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[kon-duh-sen-ding] /ˌkɒn dəˈsɛn dɪŋ/
showing or implying a usually patronizing descent from dignity or superiority:
They resented the older neighbors' condescending cordiality.
Origin of condescending
1630-40; condescend + -ing2
Related forms
condescendingly, adverb
noncondescending, adjective
noncondescendingly, adverb
noncondescendingness, noun
uncondescending, adjective
uncondescendingly, adverb
patronizing, disdainful, supercilious.


[kon-duh-send] /ˌkɒn dəˈsɛnd/
verb (used without object)
to behave as if one is conscious of descending from a superior position, rank, or dignity.
to stoop or deign to do something:
He would not condescend to misrepresent the facts.
to put aside one's dignity or superiority voluntarily and assume equality with one regarded as inferior:
He condescended to their intellectual level in order to be understood.
  1. to yield.
  2. to assent.
1300-50; Middle English condescenden < Late Latin condēscendere (see con-, descend); replacing Middle English condescendre < Middle French
Related forms
condescender, condescendent, noun Unabridged
Based on the Random House Dictionary, © Random House, Inc. 2015.
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Examples from the web for condescending
  • Try to not even think it, so that you don't come across as arrogant or condescending.
  • People's response to our separateness can be callous, can be good-hearted, and is always condescending.
  • Also, it is true that it would be a better, more rational world if speakers weren't condescending and mean.
  • What's more, his portrayal of working people is never stereotypical or condescending.
  • It's a rare feat to be both naive and condescending, but, seriously.
  • Tibetans don't feel represented by this government they perceive as foreign and arrogantly condescending.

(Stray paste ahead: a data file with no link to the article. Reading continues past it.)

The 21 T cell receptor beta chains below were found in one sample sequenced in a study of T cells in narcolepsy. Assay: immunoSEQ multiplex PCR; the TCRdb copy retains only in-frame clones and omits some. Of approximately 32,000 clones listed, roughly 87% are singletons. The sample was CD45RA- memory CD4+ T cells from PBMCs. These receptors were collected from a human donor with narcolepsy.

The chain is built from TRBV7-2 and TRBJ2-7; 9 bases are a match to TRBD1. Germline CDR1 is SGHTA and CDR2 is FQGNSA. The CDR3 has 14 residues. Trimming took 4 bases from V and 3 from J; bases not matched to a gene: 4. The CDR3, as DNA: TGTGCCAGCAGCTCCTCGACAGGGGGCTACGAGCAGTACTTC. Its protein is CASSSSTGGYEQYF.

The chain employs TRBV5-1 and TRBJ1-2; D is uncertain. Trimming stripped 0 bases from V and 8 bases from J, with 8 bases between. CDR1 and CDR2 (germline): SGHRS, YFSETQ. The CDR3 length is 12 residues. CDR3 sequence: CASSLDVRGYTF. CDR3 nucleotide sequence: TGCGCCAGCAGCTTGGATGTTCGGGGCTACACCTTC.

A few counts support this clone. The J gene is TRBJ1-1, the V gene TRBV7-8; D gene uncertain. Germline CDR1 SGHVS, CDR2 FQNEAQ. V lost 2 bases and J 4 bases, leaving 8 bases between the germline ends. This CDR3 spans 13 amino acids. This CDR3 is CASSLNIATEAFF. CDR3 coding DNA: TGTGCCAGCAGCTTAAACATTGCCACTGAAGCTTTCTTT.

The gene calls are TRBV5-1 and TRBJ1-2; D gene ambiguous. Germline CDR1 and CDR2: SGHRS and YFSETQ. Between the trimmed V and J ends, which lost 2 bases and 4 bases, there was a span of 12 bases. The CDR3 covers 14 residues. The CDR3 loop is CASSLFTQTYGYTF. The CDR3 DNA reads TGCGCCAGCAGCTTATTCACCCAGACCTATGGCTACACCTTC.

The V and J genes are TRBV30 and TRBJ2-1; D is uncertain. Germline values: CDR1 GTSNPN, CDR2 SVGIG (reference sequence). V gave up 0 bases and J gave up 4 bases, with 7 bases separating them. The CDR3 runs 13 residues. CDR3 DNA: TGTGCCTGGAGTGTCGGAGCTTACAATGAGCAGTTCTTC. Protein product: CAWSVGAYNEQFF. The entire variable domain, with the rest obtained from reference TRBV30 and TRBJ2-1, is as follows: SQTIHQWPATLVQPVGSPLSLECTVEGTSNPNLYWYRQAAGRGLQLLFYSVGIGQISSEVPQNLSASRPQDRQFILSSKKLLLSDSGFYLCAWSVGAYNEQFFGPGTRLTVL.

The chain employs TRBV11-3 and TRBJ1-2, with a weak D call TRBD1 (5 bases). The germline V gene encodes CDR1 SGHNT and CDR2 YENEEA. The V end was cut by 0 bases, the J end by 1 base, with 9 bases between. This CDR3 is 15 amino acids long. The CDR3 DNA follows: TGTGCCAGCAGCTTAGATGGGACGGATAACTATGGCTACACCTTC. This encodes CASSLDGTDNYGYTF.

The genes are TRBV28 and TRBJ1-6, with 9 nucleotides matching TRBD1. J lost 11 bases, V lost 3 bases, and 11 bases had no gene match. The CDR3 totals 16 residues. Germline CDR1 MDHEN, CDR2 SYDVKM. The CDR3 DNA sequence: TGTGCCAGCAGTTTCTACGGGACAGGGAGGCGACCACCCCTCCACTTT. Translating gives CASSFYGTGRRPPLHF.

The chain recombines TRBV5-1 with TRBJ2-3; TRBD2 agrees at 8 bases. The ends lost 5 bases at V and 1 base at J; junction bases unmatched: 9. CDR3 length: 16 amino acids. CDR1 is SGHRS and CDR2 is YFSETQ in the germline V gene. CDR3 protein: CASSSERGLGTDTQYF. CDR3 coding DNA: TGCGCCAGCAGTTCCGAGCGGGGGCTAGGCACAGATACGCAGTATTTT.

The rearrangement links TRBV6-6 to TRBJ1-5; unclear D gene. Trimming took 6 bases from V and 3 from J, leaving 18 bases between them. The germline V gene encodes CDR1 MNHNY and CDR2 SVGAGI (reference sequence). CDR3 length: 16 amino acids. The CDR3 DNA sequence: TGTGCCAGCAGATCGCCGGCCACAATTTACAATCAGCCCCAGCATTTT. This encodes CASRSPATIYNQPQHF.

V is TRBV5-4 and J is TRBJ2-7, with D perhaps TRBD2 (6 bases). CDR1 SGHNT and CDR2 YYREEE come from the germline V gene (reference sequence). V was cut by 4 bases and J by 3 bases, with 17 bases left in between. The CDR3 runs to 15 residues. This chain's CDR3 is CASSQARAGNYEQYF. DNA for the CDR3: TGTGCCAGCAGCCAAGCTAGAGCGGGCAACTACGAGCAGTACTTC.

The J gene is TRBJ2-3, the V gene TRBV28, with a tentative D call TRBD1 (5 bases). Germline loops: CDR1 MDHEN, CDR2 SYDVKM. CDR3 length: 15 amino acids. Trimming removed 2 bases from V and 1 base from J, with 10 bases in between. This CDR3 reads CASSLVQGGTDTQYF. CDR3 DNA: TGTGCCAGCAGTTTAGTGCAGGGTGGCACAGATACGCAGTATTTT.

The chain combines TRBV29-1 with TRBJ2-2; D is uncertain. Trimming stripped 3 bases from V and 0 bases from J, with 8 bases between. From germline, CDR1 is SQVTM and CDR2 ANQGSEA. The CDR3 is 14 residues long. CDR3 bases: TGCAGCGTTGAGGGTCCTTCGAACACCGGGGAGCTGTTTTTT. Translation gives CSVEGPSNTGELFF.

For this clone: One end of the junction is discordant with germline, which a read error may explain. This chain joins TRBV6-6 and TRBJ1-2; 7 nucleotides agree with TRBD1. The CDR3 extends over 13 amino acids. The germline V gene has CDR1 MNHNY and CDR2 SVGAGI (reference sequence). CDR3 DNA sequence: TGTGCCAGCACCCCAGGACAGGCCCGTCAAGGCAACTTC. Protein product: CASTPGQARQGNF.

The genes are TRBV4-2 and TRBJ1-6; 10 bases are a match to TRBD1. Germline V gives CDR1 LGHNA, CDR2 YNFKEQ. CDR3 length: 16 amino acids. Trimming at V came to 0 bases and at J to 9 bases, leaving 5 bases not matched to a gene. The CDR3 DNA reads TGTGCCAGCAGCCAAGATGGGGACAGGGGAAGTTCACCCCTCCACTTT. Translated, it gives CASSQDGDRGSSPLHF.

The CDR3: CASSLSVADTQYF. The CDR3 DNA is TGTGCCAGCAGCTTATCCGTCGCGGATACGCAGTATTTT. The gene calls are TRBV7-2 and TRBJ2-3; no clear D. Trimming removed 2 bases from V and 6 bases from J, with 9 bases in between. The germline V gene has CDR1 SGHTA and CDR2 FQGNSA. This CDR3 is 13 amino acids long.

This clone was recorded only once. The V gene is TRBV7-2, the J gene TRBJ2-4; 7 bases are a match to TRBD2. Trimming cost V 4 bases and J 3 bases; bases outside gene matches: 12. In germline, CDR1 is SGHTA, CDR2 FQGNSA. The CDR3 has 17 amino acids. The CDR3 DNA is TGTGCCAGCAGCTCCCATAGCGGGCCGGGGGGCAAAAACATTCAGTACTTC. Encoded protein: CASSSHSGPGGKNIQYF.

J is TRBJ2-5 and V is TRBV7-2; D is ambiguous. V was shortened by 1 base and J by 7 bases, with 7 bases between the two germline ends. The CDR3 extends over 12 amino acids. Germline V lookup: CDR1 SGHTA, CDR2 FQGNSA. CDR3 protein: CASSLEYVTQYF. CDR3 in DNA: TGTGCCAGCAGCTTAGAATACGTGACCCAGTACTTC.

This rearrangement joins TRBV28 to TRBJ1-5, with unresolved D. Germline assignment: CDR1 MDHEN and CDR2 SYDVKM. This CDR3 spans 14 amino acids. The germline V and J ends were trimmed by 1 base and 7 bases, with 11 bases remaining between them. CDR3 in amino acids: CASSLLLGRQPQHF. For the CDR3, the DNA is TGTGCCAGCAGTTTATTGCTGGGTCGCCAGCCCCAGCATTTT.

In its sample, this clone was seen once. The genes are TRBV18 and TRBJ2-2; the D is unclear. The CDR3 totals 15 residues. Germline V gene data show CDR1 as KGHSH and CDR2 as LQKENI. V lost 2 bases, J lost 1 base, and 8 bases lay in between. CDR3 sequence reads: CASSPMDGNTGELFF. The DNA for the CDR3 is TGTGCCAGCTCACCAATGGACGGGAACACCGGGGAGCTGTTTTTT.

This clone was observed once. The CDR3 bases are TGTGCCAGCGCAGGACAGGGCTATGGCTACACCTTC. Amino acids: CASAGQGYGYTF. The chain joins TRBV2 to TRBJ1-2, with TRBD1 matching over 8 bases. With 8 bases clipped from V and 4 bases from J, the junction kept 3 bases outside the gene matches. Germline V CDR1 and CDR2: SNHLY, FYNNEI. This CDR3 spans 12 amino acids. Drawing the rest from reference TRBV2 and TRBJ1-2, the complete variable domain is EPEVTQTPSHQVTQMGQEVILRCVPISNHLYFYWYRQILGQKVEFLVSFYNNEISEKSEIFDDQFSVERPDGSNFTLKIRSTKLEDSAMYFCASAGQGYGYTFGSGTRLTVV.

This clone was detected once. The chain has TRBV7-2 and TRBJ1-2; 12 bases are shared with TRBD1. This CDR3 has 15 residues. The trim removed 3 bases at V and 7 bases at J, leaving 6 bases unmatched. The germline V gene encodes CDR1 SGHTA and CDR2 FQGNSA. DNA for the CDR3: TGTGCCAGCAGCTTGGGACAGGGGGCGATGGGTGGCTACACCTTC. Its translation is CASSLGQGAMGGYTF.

• It is an entirely different thing to have the condescending opinions of others loudly announced on every corner of the street.
  • We didn't want to write something that was condescending or glib.
  • Most refreshing is the way he embraces the character without condescending to it.
  • Popular media often depicts physicians as brilliant, intimidating, and condescending in equal measures.
British Dictionary definitions for condescending


showing or implying condescension by stooping to the level of one's inferiors, esp in a patronizing way
Derived Forms
condescendingly, adverb


verb (intransitive)
to act graciously towards another or others regarded as being on a lower level; behave patronizingly
to do something that one regards as below one's dignity
Word Origin
C14: from Church Latin condēscendere to stoop, condescend, from Latin dēscendere to descend
Collins English Dictionary - Complete & Unabridged 2012 Digital Edition
© William Collins Sons & Co. Ltd. 1979, 1986 © HarperCollins
Publishers 1998, 2000, 2003, 2005, 2006, 2007, 2009, 2012
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Word Origin and History for condescending

1707, present participle adjective from condescend. Originally in a positive sense (of God, the Savior, etc.) until late 18c. Related: Condescendingly (1650s).



mid-14c., "to yield deferentially," from Old French condescendere (14c.) "to agree, consent, give in, yield," from Late Latin condescendere "to let oneself down," from Latin com- "together" (see com-) + descendere "descend" (see descend). Sense of "to sink willingly to equal terms with inferiors" is from mid-15c.

Online Etymology Dictionary, © 2010 Douglas Harper
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